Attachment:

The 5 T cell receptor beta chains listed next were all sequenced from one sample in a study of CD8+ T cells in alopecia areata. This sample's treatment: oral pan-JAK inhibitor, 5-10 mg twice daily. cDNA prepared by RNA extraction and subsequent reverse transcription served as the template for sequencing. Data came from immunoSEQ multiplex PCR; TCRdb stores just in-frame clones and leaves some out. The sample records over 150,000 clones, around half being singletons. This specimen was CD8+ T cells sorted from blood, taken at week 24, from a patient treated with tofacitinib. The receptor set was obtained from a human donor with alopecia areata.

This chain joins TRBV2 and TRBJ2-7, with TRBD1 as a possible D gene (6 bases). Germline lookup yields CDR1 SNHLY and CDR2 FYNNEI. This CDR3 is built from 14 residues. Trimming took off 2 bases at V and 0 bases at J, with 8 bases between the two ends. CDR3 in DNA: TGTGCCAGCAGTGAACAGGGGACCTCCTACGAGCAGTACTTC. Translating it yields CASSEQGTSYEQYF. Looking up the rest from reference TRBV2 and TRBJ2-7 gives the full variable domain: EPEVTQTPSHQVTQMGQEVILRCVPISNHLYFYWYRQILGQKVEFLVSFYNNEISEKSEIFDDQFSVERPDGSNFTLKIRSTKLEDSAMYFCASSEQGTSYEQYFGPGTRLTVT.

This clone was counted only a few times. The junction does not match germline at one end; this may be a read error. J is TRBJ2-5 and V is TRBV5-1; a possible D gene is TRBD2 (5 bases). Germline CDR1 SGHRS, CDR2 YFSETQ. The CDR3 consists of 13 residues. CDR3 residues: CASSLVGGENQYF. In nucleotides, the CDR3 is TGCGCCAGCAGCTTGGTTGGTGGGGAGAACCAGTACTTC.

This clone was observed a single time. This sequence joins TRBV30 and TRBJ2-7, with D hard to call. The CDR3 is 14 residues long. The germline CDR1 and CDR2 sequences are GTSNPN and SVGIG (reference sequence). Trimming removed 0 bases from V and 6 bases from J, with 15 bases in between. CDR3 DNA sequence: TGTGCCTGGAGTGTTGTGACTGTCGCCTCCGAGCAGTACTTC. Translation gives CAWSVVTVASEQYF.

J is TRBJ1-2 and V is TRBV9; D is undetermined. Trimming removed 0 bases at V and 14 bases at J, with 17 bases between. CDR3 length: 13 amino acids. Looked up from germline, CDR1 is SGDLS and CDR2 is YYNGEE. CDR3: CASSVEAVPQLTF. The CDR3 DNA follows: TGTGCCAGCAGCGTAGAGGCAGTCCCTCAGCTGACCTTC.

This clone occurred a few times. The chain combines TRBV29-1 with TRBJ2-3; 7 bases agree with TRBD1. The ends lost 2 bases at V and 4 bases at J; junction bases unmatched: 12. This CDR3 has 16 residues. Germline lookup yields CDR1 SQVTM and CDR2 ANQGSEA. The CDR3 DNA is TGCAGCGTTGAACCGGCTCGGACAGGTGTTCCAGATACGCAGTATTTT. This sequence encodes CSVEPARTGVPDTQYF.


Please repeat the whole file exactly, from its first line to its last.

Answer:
The 5 T cell receptor beta chains listed next were all sequenced from one sample in a study of CD8+ T cells in alopecia areata. This sample's treatment: oral pan-JAK inhibitor, 5-10 mg twice daily. cDNA prepared by RNA extraction and subsequent reverse transcription served as the template for sequencing. Data came from immunoSEQ multiplex PCR; TCRdb stores just in-frame clones and leaves some out. The sample records over 150,000 clones, around half being singletons. This specimen was CD8+ T cells sorted from blood, taken at week 24, from a patient treated with tofacitinib. The receptor set was obtained from a human donor with alopecia areata.

This chain joins TRBV2 and TRBJ2-7, with TRBD1 as a possible D gene (6 bases). Germline lookup yields CDR1 SNHLY and CDR2 FYNNEI. This CDR3 is built from 14 residues. Trimming took off 2 bases at V and 0 bases at J, with 8 bases between the two ends. CDR3 in DNA: TGTGCCAGCAGTGAACAGGGGACCTCCTACGAGCAGTACTTC. Translating it yields CASSEQGTSYEQYF. Looking up the rest from reference TRBV2 and TRBJ2-7 gives the full variable domain: EPEVTQTPSHQVTQMGQEVILRCVPISNHLYFYWYRQILGQKVEFLVSFYNNEISEKSEIFDDQFSVERPDGSNFTLKIRSTKLEDSAMYFCASSEQGTSYEQYFGPGTRLTVT.

This clone was counted only a few times. The junction does not match germline at one end; this may be a read error. J is TRBJ2-5 and V is TRBV5-1; a possible D gene is TRBD2 (5 bases). Germline CDR1 SGHRS, CDR2 YFSETQ. The CDR3 consists of 13 residues. CDR3 residues: CASSLVGGENQYF. In nucleotides, the CDR3 is TGCGCCAGCAGCTTGGTTGGTGGGGAGAACCAGTACTTC.

This clone was observed a single time. This sequence joins TRBV30 and TRBJ2-7, with D hard to call. The CDR3 is 14 residues long. The germline CDR1 and CDR2 sequences are GTSNPN and SVGIG (reference sequence). Trimming removed 0 bases from V and 6 bases from J, with 15 bases in between. CDR3 DNA sequence: TGTGCCTGGAGTGTTGTGACTGTCGCCTCCGAGCAGTACTTC. Translation gives CAWSVVTVASEQYF.

J is TRBJ1-2 and V is TRBV9; D is undetermined. Trimming removed 0 bases at V and 14 bases at J, with 17 bases between. CDR3 length: 13 amino acids. Looked up from germline, CDR1 is SGDLS and CDR2 is YYNGEE. CDR3: CASSVEAVPQLTF. The CDR3 DNA follows: TGTGCCAGCAGCGTAGAGGCAGTCCCTCAGCTGACCTTC.

This clone occurred a few times. The chain combines TRBV29-1 with TRBJ2-3; 7 bases agree with TRBD1. The ends lost 2 bases at V and 4 bases at J; junction bases unmatched: 12. This CDR3 has 16 residues. Germline lookup yields CDR1 SQVTM and CDR2 ANQGSEA. The CDR3 DNA is TGCAGCGTTGAACCGGCTCGGACAGGTGTTCCAGATACGCAGTATTTT. This sequence encodes CSVEPARTGVPDTQYF.